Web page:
Happy Tasting Tuesday! Now that we’ve gone through all those sniffs, we can finally take a sip.
A perfect sip will be just enough beer to fully coat every surface of your mouth but not so much that it is hard to swallow or so little that it’s hard to detect the taste.
Often, after we’ve taken that first sip, we begin to call what we’re sensing the beer’s (or whatever item you’re tasting’s) “flavor.”
Taste answers the big question: Should I spit it out or swallow? Since we can only perceive five (maybe six!) tastes our caveman brain says is it too rotten (sour) poison (bitter) no? Then swallow away! Even more so taste answers: does this provide have energy (sweet), electrolytes (salt), or protein (umami)? Then swallow many more bites!!
Aroma on the other hand senses much more specific answers – I know it is an energy-filled not-too-ripe grape, but what kind? Taste could only tell you, if it’s a little more bitter it’s probably a red variety if it’s a little more sour it’s probably a white variety but aroma tells a story of bright citrus vs dark berry. Scent answers the question, “Have I had this before? Is it something I like? Does it remind me of a specific place?”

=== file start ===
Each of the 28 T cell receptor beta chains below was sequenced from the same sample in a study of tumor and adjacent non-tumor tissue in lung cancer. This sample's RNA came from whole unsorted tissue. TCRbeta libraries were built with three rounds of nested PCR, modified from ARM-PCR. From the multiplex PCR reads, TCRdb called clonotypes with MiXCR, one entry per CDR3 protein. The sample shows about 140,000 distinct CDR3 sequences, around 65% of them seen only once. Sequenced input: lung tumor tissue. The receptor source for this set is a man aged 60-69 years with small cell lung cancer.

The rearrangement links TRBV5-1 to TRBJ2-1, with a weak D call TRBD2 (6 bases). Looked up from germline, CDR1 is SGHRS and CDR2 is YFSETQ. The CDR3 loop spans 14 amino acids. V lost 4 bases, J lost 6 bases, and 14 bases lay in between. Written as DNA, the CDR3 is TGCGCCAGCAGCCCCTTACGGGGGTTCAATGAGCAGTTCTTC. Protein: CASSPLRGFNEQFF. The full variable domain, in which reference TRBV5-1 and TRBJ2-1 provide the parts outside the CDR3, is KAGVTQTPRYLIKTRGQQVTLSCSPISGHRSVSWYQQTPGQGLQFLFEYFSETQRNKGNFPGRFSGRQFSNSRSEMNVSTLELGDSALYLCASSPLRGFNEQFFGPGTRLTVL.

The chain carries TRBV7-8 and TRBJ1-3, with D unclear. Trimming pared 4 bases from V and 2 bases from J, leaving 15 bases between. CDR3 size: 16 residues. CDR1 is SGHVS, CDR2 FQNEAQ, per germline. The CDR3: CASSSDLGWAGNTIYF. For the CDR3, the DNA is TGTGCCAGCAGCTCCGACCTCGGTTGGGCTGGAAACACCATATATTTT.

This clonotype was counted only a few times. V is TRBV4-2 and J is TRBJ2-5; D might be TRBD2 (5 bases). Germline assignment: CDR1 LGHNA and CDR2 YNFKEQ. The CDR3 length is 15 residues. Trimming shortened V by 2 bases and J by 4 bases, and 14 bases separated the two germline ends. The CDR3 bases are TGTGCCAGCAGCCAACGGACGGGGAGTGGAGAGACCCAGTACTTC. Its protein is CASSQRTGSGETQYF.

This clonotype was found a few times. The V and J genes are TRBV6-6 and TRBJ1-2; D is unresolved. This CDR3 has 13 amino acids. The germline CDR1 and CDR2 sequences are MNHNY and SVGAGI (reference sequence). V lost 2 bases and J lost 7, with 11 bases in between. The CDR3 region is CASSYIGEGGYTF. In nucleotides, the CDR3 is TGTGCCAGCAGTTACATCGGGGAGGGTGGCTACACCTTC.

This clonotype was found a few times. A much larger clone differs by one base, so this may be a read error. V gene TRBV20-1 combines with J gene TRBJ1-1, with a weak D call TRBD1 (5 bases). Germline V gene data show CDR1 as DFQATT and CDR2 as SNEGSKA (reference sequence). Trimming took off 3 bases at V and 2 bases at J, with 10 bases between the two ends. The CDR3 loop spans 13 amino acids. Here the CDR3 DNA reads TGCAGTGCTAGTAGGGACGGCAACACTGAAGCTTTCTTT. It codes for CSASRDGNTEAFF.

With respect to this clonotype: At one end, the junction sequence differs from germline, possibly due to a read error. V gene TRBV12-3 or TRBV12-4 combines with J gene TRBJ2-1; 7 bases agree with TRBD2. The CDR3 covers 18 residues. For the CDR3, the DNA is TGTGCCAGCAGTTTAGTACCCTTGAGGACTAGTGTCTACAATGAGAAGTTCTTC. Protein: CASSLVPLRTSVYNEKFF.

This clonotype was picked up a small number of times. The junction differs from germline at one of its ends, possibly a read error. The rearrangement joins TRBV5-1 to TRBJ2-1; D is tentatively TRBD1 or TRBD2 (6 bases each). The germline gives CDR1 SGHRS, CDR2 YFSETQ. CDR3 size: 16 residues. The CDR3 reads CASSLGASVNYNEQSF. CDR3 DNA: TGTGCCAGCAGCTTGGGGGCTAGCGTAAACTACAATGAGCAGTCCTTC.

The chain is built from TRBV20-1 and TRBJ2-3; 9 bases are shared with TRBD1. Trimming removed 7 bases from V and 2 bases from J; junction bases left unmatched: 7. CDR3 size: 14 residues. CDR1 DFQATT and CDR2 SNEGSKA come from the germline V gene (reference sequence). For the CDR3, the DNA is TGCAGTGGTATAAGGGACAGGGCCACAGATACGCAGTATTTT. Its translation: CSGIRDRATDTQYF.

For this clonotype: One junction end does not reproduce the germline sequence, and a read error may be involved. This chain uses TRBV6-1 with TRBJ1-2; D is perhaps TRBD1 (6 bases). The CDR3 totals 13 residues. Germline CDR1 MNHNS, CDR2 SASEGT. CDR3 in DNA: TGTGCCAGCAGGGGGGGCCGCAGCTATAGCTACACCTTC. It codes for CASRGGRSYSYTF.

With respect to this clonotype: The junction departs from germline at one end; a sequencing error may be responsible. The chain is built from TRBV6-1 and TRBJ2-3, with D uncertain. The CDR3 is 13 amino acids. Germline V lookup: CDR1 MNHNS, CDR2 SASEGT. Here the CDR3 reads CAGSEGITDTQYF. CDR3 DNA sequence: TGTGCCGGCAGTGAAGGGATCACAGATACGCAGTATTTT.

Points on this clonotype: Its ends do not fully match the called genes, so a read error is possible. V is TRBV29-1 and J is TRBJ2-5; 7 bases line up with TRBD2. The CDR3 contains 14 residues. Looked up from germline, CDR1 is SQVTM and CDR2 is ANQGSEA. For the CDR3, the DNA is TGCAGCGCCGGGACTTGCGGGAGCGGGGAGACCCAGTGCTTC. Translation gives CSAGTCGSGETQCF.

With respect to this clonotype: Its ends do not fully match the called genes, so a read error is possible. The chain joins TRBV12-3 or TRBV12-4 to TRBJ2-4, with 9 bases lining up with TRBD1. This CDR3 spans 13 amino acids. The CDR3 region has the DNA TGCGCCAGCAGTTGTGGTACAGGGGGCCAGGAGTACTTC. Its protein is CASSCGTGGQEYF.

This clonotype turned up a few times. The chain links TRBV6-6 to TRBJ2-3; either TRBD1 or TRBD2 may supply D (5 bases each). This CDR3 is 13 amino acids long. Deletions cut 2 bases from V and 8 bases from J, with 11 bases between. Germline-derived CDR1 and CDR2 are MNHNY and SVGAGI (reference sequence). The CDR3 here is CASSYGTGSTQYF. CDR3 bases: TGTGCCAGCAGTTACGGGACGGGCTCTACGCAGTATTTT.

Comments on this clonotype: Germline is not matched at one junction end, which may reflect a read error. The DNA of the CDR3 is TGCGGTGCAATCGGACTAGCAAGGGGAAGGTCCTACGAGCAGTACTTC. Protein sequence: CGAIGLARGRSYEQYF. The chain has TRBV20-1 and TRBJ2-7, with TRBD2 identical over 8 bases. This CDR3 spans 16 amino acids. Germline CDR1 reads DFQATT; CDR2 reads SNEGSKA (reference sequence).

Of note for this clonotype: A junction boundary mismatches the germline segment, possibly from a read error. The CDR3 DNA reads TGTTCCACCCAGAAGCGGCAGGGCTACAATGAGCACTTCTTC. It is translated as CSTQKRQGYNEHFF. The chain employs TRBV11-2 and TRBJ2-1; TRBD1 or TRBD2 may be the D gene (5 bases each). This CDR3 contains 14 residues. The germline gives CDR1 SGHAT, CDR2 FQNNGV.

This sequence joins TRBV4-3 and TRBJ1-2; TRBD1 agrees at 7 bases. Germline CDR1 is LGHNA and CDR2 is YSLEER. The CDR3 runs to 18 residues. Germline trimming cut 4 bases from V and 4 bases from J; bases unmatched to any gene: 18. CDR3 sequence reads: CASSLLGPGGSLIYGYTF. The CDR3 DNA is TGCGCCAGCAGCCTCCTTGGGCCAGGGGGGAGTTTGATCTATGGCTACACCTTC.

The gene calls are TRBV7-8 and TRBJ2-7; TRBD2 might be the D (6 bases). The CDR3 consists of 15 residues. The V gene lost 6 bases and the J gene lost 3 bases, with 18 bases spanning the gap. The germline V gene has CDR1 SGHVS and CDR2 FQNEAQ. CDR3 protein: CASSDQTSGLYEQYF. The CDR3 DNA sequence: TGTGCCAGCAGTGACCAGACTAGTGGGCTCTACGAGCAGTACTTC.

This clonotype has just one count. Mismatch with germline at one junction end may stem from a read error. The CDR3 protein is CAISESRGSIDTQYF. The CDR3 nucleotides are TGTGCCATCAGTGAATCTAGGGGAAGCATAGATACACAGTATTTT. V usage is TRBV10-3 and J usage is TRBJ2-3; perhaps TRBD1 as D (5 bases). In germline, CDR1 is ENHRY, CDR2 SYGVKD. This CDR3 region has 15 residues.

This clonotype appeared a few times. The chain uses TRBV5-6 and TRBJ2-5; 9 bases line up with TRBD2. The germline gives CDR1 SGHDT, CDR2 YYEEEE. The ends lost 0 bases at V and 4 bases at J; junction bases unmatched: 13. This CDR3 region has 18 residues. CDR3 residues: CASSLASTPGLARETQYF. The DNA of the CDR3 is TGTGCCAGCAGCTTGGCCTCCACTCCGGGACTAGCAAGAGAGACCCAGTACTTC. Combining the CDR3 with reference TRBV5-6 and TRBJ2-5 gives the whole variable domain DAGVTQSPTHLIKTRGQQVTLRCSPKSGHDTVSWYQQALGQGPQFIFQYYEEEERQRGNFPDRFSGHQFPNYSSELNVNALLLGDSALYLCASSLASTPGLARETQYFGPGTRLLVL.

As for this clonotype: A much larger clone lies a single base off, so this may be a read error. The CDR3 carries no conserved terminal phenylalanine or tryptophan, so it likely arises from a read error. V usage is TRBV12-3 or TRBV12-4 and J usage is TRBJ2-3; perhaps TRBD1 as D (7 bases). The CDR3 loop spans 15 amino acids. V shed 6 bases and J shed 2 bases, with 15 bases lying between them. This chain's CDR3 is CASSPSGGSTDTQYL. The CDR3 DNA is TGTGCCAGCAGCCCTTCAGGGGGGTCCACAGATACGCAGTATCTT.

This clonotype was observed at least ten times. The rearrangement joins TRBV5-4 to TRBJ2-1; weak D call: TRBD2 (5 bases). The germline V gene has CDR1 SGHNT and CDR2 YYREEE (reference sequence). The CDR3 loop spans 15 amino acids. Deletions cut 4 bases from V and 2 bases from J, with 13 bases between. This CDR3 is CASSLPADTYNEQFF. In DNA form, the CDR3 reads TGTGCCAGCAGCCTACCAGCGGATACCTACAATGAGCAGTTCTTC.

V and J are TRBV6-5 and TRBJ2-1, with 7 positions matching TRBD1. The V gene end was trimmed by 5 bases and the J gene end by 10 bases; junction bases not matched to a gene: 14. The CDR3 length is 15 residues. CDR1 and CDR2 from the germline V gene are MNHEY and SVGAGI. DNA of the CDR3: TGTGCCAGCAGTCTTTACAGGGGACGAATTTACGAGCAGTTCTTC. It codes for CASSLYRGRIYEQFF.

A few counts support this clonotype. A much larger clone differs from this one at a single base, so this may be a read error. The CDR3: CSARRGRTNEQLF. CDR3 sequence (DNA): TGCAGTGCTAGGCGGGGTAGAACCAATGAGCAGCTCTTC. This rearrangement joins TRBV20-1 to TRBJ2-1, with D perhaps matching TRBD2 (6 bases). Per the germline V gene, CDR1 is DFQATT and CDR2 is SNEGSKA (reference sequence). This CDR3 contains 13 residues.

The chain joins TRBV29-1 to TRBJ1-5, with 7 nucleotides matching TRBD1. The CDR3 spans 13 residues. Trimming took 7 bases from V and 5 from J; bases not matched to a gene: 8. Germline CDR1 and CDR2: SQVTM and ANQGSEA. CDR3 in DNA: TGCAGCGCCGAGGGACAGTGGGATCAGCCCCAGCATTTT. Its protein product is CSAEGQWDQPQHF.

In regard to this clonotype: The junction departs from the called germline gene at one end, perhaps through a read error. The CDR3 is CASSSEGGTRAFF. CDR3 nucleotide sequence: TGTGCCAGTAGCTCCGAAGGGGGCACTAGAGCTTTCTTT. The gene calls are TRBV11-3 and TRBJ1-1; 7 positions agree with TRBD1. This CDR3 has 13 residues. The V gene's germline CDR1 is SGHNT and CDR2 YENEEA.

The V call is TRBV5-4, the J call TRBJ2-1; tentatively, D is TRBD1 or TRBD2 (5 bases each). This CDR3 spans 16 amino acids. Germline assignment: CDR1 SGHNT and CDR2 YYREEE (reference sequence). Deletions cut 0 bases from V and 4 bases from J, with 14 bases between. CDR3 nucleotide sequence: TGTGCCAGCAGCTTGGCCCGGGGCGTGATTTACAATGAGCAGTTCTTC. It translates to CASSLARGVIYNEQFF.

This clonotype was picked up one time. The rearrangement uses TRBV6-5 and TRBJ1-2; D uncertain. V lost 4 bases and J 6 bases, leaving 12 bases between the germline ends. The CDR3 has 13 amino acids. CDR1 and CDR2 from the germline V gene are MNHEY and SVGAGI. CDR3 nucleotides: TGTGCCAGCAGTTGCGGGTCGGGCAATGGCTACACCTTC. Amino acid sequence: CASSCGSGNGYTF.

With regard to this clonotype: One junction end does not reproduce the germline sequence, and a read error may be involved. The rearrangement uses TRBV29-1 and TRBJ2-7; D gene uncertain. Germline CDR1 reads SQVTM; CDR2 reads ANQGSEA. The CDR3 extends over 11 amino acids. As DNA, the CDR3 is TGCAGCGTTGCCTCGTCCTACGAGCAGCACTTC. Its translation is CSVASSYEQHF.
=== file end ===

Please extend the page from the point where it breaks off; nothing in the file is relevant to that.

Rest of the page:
All of this information comes from more than 400 genes in our DNA that exist specifically to help us sense aromas. Compared to the five tastes scientists believe we can discern about one TRILLION aromas.
We’re so used to filling out judges sheets with sections like “Appearance, Aroma, Flavor, Mouthfeel” but to make the most sense of what we’re tasting it’s important to think of these aspects building on each other and adding layers of context instead of being separate entities.
More information on the potential for the human capacity to discern one trillion scents.
More on the extent to which our gustatory receptors can sense different tastes.
Wandering Waldo says
Much appreciate your blog post